I really enjoyed reading the entries from the last pinterest writing prompt we did, so I’d love to host another. This time, I’ll narrow down the choices to three. You may choose any of them. Please post your stories in the comments, or a link to your story if you write it elsewhere!
Penelope was a singularly sensible little girl. That is what all of her governesses and nannies and teachers called her, anyway. They always said it with an odd look upon their face, as if they’d just eaten something surprising and not entirely pleasant. Penelope had looked the word up in the big dictionary out on the pedestal in her mother’s library and found nothing objectionable about the descriptor at all.
She was, as it happens, delighted to know the meaning of “sensible” at this very moment, for her little brother (the one she was supposed to be watching, but who constantly crawled out of sight and ate all manner of revolting things upon the floor while she was trying to read a book) had just shoved a fistful of violets into his mouth, turned into a rabbit, and hopped into the forest.
Had she not been a particularly sensible girl, she might have disbelieved what she’d seen, and wasted precious seconds shouting about for her brother to come out of hiding.
Instead, she plucked a handful of the vivid purple violets and pressed them between the pages of her book, slipped the book into her pocket, and dashed after her brother.
Chasing a rabbit, she quickly found, did not lend itself to also paying attention to one’s surroundings. She chased his white cotton tail through a blur of greenery which morphed without her notice from scrubby pines to gnarled oak trees spilling tendrils of spanish moss.
When finally the rabbit’s panicked run came to an exhausted stop, she unpinned her bonnet and collected his long-eared form into it.
“You’ve really done it now, Edgar,” she recited to the furry bundle, using her best admonishing tone. “However am I to explain this to Mother?”
“I see you’ve found my rabbit,” said a pleasant woman’s voice.
Startled, Penelope looked up to see a lady, robed in black but beautiful, standing mere feet away. The woman smiled, teeth neat and white as doves.
“I haven’t found YOUR rabbit,” Penelope politely explained. “This is my brother.”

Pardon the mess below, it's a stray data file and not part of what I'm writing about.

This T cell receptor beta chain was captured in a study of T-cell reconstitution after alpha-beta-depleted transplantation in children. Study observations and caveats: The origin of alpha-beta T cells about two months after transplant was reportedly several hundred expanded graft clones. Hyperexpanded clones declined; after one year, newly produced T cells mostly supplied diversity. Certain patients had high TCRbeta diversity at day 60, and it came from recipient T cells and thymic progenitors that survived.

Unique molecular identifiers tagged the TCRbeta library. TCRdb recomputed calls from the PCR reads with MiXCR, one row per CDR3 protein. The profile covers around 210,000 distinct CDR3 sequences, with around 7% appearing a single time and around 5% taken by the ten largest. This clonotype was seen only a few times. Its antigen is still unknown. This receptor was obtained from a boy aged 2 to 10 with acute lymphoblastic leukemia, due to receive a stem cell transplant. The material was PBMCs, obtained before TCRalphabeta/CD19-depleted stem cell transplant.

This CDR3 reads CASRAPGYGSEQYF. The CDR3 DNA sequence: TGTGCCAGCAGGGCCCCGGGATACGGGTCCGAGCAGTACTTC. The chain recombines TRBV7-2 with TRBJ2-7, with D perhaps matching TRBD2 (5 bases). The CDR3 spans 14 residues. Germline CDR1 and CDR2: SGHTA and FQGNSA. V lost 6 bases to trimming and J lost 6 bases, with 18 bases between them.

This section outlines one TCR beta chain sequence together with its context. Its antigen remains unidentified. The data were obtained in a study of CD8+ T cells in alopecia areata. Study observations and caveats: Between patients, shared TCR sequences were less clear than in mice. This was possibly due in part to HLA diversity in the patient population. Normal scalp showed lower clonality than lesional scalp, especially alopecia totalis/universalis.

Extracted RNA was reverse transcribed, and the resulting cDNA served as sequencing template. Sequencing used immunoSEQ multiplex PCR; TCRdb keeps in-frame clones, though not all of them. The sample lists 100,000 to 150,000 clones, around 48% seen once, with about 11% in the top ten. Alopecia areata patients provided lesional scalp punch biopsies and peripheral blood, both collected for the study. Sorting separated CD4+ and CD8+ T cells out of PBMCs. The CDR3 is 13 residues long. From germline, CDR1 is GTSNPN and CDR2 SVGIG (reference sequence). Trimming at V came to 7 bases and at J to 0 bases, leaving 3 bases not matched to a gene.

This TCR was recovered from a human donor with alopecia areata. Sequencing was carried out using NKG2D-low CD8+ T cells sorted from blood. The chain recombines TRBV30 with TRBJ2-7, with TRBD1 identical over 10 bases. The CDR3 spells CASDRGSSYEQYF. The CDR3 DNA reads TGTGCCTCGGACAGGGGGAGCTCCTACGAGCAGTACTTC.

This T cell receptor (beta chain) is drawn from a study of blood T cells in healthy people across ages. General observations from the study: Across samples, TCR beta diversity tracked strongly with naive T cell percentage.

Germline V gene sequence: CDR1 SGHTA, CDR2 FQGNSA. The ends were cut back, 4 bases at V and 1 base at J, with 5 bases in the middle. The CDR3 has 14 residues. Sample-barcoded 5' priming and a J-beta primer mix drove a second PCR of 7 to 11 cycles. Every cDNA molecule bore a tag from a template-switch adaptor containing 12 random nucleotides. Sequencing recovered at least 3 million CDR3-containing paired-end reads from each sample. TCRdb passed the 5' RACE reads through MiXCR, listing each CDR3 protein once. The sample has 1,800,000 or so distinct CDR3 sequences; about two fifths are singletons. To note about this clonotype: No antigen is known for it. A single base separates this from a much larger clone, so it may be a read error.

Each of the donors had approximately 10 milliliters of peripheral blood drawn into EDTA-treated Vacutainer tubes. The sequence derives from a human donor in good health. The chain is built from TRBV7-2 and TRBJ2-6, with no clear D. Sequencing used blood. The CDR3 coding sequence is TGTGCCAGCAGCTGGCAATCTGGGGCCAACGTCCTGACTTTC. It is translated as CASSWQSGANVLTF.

The woman laughed, and although her voice was still beautiful, the edges of her tone sharpened and turned brittle. She reminded Penelope of one of her governesses, the one that had been caught with silverware in her pockets.
“Don’t be ridiculous, dear girl. A rabbit for a brother? Surely you’ve simply … fallen asleep. Hand over the rabbit, and when you awaken, you will be home and this horrible ordeal will be over.”
Penelope’s eyes drooped and she stopped a yawn before it could begin. “Nonsense!” she argued, clutching her hat-entrapped brother in her arms as she scrambled to her feet. “I am not and have never been ‘ridiculous.’ I am a very sensible girl.”
The woman hissed and her dove-teeth became fangs and the lily-white skin of her hands blackened. “Give him to me, you little fool!”
“I shan’t!” cried Penelope, and stomped the hard leather heel of her boot sharply down on the woman’s foot.
The lady shrieked in surprise and pain, her voice rising more shrilly than any Penelope had ever heard, sounding more like the cats before the butler opened the windows to shout at them and throw a boot to silence them.
Abruptly, the lady was gone. Where she had stood, trapped beneath Penelope’s boot heel, lay a large brassy pendant on a chain. Penelope reached down and noted that the pendant had some kind of fish upon its face. She was still peering quizzically at it when another voice spoke up.
“Well, now you’ve done it, yes you have, and you not even a clue as to what you’ve begun.”
Warily, Penelope looked around, but could not find the speaker. An acorn flew down from a tree overhead and struck her upon the temple. “Up here!”
A dashing red squirrel with quite the most impressive tail she had ever seen scowled down at her.
“Pardon me,” she said, dipping into a curtsy. “I am unaccustomed to being addressed by wildlife.”
The squirrel flipped his tail twice and twitched his nose at her before finally settling down. “That is much better. You would be surprised at how many adventurers don’t know the first thing about manners!”
“Oh, I’m no adventurer. I’m just a girl.” Penelope looked down to her brother and frowned. “A girl having a very unusual afternoon.”
The squirrel laughed, black eyes sparkling. “Ah, dear girl, that is precisely how adventurers are made.”